Mayor Dodges A Bullet
Three locals who filed an ethics complaint against Cape May Mayor Ed Mahaney alleging conflicts of interest arising from the mayor’s negotiation of sports naming rights from Temple University while awarding it three city contracts have been notified that their complaint has been dismissed. The state’s Local Finance Board in Trenton said last week that the complaint had “no reasonable factual basis” under New Jersey’s Local Government Ethics Law.
The complaint was made following the publication of a story in this column that featured a letter Mahaney had received from Temple University, which referred to discussions the mayor and the organization had been having about the naming rights to Temple’s athletics facility… at the same time, Mahaney was busily awarding contracts to Temple, apparently without giving any other organization the chance to bid.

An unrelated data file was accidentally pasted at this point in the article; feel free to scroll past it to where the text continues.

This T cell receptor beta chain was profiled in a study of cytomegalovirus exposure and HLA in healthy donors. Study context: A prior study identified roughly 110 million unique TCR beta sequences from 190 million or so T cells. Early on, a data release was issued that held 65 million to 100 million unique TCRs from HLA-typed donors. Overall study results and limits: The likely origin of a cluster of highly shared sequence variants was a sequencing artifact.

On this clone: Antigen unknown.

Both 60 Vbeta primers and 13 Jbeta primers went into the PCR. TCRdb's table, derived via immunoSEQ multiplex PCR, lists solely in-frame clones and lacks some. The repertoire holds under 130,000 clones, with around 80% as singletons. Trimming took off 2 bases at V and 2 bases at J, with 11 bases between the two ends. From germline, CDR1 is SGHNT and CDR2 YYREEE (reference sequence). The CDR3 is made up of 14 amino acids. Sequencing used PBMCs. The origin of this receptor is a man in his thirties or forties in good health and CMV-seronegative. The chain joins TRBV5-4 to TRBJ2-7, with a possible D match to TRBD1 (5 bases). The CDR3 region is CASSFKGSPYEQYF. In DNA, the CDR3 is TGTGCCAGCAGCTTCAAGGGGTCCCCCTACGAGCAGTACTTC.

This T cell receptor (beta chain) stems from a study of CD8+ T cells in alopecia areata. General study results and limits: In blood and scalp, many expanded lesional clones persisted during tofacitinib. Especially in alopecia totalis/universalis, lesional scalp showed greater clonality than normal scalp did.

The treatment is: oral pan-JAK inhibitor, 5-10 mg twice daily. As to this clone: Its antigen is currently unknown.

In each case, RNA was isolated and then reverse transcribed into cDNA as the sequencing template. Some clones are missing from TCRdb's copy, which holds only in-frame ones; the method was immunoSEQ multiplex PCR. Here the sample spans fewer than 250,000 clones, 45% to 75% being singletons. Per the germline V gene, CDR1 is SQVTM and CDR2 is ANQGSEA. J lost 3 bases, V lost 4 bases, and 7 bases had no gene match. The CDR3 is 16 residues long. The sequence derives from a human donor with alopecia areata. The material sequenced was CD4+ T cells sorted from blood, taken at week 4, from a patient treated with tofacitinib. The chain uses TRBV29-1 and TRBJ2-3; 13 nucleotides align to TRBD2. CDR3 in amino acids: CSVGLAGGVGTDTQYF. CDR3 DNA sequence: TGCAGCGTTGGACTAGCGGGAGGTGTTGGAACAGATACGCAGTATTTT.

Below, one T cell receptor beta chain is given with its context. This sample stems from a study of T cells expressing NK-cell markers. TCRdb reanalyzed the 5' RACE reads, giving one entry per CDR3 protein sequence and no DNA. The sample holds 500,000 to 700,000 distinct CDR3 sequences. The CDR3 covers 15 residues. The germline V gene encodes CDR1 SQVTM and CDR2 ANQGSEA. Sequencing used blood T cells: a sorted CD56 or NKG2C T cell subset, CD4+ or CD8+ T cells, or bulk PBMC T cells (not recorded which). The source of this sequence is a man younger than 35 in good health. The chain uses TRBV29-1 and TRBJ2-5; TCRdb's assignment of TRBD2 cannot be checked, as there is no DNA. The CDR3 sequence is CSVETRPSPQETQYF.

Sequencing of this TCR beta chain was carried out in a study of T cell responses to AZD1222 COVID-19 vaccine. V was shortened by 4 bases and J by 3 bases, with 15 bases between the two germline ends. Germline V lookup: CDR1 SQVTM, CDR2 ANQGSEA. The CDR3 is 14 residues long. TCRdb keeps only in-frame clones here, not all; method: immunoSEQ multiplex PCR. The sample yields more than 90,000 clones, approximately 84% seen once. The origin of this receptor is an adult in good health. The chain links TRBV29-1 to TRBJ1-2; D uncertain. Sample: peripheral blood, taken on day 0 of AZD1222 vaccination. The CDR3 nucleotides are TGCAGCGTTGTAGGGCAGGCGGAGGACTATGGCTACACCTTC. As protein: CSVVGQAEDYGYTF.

The three residents, Matthew Glenn, Charles Hendricks and Jim Testa, were sharply critical of the decision. In a statement, they said, “We are deeply dismayed by the superficial manner in which our complaint was handled by the Department of Community Affairs, and we fundamentally disagree with its determination. It appears our complaint was assigned to a junior staff member, a few phone calls were made, but no testimony was taken nor serious investigation pursued regarding the facts.